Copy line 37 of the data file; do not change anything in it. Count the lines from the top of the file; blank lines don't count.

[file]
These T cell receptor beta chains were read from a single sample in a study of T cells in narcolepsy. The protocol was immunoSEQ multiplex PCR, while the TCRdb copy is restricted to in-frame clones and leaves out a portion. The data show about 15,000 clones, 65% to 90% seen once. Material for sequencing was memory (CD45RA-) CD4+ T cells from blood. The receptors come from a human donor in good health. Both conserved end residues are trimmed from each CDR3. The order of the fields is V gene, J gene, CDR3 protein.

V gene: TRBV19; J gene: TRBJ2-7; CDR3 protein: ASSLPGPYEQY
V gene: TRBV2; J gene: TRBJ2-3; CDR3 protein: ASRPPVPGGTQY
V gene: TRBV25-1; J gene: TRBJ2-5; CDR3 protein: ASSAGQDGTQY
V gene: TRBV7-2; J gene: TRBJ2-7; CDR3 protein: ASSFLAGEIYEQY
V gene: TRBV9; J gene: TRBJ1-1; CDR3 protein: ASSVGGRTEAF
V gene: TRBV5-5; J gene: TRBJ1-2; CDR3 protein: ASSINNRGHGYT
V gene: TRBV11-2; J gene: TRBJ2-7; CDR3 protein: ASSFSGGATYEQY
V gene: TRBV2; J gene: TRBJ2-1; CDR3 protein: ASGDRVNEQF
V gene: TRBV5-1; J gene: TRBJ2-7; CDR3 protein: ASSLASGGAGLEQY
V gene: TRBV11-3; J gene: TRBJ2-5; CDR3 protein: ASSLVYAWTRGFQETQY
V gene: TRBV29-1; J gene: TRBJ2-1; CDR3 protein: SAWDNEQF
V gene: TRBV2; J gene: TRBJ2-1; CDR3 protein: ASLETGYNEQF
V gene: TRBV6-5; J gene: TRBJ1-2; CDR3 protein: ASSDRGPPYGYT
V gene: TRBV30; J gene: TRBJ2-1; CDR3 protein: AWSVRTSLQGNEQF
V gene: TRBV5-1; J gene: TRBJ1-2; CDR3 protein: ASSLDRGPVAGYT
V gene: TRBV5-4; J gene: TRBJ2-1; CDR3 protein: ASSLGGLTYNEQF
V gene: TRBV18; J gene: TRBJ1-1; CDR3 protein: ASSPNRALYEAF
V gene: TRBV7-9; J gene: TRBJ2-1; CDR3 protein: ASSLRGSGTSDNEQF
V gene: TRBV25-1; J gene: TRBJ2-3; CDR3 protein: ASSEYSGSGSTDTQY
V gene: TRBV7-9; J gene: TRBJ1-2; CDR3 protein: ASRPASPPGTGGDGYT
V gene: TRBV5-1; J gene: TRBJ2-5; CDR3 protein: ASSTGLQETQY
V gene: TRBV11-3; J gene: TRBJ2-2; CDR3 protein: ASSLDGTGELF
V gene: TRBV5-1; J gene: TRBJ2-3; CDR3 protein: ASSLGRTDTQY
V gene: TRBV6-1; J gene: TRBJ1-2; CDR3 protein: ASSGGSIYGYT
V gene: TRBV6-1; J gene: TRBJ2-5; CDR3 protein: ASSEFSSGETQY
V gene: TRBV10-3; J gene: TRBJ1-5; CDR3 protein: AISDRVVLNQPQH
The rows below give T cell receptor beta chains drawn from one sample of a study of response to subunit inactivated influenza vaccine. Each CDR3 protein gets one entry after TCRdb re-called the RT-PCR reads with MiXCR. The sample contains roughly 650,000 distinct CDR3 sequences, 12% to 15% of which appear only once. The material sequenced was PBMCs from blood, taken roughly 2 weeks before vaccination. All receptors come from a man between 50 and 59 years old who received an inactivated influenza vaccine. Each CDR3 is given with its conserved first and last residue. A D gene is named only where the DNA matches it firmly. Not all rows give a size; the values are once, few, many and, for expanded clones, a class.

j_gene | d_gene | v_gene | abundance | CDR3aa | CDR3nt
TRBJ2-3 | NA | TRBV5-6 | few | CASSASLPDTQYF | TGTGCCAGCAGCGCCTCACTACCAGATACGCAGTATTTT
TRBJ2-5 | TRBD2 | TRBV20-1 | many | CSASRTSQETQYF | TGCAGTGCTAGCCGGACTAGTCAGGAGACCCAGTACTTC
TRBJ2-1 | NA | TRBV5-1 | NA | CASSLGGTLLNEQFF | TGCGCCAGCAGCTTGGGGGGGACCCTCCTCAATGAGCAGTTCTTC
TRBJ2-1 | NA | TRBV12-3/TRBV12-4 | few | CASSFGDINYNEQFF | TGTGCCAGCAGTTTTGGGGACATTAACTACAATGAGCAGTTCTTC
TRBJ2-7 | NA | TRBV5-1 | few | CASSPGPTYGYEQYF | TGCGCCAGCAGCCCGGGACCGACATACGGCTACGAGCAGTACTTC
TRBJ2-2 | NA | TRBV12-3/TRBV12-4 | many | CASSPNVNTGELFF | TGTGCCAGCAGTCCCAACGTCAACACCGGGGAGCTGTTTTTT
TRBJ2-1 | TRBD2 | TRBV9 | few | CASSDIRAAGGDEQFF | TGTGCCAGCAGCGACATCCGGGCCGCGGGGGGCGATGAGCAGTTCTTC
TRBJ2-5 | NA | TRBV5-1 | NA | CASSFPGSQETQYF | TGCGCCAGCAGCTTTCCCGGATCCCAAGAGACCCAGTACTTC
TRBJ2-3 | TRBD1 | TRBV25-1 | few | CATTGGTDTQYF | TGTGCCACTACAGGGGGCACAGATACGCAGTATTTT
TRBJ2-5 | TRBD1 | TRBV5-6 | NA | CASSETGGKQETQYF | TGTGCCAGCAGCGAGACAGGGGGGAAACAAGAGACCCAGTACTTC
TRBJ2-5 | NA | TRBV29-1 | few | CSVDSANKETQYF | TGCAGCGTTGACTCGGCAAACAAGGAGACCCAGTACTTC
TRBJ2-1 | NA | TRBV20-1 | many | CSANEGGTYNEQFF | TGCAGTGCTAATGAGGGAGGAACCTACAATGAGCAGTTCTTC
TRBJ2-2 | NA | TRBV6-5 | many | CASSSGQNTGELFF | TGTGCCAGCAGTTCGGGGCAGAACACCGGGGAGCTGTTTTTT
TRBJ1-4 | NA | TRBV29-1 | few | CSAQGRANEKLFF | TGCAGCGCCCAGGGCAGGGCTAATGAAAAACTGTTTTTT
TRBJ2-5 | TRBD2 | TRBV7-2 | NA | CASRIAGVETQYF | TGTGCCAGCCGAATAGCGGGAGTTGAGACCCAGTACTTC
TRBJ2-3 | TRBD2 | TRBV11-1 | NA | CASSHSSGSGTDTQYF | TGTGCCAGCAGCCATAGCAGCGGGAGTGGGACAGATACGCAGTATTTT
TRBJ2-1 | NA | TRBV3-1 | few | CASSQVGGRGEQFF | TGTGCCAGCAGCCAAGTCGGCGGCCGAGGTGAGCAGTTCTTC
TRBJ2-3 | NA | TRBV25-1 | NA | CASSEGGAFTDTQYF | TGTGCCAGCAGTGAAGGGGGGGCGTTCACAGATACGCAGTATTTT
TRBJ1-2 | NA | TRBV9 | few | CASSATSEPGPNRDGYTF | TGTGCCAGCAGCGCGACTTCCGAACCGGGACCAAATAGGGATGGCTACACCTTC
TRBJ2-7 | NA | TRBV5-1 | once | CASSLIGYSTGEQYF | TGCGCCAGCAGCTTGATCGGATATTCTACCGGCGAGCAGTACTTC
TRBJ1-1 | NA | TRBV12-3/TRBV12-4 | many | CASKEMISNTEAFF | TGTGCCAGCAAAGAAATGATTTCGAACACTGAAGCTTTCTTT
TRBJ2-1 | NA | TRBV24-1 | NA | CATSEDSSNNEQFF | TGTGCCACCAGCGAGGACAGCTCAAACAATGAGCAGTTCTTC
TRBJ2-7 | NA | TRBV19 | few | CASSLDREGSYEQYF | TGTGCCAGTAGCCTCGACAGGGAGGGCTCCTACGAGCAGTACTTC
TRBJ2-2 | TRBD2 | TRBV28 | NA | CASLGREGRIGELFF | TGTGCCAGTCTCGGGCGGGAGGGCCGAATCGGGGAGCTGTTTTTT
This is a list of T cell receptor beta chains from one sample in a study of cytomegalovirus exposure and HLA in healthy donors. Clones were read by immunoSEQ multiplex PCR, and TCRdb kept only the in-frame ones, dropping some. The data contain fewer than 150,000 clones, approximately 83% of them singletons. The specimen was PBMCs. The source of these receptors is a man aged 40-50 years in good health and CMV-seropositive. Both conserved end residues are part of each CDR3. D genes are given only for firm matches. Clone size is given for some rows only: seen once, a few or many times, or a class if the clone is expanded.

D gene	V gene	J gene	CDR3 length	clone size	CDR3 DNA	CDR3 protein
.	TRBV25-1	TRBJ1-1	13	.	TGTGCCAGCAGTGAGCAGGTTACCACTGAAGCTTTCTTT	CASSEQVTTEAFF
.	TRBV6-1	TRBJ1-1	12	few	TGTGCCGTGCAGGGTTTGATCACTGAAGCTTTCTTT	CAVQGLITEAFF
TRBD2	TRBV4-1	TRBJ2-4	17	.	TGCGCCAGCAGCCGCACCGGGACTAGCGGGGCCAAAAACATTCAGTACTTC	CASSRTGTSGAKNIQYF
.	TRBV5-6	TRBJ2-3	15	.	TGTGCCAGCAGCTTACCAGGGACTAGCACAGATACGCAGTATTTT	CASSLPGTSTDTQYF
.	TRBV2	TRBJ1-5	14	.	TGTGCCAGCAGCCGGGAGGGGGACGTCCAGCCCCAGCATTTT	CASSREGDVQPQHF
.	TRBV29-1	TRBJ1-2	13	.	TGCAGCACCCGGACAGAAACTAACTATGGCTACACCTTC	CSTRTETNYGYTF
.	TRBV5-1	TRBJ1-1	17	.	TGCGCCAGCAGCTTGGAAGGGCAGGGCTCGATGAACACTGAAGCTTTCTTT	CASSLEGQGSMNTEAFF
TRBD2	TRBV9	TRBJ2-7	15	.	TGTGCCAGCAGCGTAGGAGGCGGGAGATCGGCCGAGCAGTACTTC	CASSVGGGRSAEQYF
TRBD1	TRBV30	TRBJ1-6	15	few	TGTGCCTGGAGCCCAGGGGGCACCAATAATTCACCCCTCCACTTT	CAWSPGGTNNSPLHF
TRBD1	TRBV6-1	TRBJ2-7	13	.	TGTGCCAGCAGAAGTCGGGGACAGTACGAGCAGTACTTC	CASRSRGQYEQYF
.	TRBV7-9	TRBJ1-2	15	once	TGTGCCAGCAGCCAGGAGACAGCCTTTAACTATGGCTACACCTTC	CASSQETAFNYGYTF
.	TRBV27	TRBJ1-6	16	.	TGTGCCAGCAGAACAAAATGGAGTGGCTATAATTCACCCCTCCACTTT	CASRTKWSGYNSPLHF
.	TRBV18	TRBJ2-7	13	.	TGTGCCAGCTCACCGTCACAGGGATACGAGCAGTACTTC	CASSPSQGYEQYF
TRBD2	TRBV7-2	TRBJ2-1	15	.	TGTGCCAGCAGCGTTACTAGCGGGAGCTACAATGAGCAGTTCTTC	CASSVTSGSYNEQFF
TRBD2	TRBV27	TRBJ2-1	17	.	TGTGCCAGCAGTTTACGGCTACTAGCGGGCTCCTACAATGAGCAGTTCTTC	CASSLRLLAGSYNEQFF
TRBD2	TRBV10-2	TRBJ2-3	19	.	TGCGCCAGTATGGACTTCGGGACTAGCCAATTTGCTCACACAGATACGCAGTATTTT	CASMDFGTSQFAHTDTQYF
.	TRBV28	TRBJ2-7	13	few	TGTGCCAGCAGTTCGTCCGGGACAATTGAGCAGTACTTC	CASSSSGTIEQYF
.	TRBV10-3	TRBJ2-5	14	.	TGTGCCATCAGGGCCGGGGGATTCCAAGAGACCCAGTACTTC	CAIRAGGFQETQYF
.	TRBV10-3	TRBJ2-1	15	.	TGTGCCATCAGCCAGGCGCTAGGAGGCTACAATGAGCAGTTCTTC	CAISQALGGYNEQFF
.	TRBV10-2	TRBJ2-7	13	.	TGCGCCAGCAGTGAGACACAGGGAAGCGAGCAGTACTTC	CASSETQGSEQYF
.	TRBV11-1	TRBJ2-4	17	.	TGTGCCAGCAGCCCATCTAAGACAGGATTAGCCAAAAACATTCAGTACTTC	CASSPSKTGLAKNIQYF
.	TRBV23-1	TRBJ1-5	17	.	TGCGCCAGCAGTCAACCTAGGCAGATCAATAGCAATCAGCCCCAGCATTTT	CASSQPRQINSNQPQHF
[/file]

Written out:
TRBJ2-5 | NA | TRBV5-1 | NA | CASSFPGSQETQYF | TGCGCCAGCAGCTTTCCCGGATCCCAAGAGACCCAGTACTTC